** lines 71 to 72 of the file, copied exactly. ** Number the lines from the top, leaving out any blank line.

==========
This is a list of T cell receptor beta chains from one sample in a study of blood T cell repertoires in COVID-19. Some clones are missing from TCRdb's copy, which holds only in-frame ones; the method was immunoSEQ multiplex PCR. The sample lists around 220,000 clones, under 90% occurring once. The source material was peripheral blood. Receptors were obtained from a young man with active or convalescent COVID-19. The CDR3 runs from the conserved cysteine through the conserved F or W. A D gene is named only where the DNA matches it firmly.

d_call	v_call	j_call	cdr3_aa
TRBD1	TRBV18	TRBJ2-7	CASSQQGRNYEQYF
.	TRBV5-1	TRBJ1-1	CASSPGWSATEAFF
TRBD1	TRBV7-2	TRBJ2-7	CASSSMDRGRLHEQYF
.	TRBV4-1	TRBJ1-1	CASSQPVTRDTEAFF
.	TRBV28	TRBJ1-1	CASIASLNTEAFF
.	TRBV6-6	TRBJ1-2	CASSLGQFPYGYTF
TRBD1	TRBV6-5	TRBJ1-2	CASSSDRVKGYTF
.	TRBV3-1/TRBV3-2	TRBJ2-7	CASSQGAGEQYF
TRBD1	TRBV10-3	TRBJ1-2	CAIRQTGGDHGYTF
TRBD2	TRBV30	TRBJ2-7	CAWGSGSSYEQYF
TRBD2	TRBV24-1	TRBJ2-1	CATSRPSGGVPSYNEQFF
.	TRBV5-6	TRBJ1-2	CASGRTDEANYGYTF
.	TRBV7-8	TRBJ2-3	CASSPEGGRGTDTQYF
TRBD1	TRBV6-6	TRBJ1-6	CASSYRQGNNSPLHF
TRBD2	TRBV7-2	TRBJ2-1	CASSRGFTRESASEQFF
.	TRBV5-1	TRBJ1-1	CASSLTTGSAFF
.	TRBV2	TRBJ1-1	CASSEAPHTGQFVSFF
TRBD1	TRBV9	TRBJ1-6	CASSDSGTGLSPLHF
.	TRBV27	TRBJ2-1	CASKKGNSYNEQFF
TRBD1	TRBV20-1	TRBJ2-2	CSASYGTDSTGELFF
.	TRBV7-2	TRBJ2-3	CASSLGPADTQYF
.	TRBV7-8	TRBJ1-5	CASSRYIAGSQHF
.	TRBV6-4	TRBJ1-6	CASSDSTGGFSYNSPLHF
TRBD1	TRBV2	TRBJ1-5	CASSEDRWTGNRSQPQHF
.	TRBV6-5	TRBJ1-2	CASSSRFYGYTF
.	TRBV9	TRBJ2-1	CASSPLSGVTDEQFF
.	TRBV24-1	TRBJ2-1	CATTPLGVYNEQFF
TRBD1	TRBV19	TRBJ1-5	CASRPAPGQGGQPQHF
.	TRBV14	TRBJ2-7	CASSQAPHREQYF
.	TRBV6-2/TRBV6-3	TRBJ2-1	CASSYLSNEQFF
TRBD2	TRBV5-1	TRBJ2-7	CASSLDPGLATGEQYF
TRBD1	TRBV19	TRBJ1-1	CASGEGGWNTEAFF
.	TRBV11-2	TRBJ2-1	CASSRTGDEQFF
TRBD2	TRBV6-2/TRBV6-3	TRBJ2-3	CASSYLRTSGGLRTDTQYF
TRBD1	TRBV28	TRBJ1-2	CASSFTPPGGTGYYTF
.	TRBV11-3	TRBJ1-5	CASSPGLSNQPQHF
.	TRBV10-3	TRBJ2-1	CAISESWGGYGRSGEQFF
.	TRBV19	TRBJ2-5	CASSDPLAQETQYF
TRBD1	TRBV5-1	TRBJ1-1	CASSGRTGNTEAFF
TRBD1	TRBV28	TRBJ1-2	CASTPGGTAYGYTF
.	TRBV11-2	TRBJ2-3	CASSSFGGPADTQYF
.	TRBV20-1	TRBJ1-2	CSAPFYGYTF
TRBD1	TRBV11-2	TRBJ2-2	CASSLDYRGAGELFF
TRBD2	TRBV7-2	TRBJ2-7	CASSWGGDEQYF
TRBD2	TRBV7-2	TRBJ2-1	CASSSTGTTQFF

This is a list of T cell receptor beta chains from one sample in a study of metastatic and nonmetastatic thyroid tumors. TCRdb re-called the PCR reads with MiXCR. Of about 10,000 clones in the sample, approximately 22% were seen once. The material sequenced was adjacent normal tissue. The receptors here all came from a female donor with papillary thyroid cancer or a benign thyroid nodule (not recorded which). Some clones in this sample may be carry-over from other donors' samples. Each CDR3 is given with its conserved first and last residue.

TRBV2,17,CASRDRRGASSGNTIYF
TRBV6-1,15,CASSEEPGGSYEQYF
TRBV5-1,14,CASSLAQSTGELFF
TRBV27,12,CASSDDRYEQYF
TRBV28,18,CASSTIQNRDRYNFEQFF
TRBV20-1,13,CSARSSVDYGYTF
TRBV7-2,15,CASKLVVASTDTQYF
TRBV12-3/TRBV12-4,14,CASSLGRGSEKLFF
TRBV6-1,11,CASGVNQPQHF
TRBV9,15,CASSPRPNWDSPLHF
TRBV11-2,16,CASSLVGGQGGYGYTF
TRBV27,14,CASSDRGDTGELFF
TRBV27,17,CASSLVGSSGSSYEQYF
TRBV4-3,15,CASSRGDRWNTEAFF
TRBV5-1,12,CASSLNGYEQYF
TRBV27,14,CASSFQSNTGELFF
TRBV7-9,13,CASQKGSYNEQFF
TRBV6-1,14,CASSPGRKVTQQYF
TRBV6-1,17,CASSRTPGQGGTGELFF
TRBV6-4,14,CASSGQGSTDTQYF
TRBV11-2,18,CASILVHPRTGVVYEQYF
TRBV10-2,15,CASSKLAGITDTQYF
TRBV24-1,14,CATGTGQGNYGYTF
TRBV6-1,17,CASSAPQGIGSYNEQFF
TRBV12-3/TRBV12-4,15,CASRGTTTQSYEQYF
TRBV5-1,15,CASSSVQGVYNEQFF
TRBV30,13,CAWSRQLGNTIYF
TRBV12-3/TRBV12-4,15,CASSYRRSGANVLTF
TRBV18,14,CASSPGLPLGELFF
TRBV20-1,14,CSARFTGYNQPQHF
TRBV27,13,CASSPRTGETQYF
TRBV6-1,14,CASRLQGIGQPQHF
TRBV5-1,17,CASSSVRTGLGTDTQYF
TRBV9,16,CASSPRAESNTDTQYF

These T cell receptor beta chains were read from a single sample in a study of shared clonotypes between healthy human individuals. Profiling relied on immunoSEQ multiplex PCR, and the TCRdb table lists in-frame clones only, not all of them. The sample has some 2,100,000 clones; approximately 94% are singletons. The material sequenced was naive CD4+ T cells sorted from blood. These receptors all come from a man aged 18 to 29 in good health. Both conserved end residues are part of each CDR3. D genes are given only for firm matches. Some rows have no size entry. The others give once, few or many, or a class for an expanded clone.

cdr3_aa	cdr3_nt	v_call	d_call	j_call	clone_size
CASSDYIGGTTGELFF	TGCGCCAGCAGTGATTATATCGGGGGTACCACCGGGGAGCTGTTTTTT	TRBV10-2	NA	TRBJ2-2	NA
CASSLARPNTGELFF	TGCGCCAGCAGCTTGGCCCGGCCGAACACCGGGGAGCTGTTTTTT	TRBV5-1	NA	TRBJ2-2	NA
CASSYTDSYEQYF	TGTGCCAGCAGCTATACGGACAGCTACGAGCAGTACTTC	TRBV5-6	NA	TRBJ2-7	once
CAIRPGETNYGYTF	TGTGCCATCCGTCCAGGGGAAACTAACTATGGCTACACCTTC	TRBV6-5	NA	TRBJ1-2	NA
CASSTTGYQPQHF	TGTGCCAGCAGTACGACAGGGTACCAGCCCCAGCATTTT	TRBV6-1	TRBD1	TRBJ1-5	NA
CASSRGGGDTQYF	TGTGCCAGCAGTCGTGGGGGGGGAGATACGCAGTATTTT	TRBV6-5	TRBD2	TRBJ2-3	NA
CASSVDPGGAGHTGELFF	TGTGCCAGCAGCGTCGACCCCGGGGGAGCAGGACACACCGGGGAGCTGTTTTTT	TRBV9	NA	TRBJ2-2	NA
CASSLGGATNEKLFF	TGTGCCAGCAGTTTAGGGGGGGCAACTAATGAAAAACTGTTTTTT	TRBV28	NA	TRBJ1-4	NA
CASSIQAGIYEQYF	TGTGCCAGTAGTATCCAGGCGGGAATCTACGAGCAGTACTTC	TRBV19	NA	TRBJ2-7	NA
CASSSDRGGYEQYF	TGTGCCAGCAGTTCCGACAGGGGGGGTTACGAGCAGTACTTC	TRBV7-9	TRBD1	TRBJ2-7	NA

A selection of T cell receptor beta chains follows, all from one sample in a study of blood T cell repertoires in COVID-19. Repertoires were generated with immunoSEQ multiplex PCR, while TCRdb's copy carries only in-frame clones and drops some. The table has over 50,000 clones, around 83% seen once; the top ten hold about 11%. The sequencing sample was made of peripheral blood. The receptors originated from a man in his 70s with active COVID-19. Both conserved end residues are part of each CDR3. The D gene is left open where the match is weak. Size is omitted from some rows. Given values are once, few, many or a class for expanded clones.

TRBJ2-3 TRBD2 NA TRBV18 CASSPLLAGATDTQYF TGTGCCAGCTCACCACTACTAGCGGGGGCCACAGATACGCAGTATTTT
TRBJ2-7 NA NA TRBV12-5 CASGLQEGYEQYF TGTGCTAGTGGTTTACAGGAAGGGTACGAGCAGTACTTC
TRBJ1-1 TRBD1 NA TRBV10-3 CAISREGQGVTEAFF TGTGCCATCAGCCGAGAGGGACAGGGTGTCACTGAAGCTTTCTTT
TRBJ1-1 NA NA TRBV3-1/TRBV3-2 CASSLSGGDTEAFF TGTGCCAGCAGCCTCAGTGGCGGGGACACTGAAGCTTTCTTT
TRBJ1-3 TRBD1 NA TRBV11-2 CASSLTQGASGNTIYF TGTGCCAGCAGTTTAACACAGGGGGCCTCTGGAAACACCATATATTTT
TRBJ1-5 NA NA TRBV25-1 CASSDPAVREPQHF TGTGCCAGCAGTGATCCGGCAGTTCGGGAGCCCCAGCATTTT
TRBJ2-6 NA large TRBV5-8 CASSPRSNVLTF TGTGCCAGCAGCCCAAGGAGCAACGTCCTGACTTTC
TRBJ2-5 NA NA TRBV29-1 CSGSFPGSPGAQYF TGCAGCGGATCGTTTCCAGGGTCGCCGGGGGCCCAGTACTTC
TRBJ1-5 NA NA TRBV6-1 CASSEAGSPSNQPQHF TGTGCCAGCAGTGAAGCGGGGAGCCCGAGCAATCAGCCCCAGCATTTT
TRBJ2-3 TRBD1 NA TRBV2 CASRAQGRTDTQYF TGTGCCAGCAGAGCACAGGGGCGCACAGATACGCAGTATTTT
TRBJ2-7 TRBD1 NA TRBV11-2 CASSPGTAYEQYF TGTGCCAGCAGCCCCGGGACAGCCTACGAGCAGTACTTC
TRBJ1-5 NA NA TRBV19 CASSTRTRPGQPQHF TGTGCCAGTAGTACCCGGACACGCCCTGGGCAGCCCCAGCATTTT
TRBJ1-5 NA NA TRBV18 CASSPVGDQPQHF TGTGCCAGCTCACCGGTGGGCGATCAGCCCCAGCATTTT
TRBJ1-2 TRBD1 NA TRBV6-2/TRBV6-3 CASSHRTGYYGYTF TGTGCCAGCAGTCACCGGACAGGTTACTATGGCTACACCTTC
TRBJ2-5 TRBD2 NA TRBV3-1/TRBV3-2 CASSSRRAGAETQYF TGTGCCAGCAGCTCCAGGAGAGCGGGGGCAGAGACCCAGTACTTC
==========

TRBV24-1,14,CATGTGQGNYGYTF
TRBV6-1,17,CASSAPQGIGSYNEQFF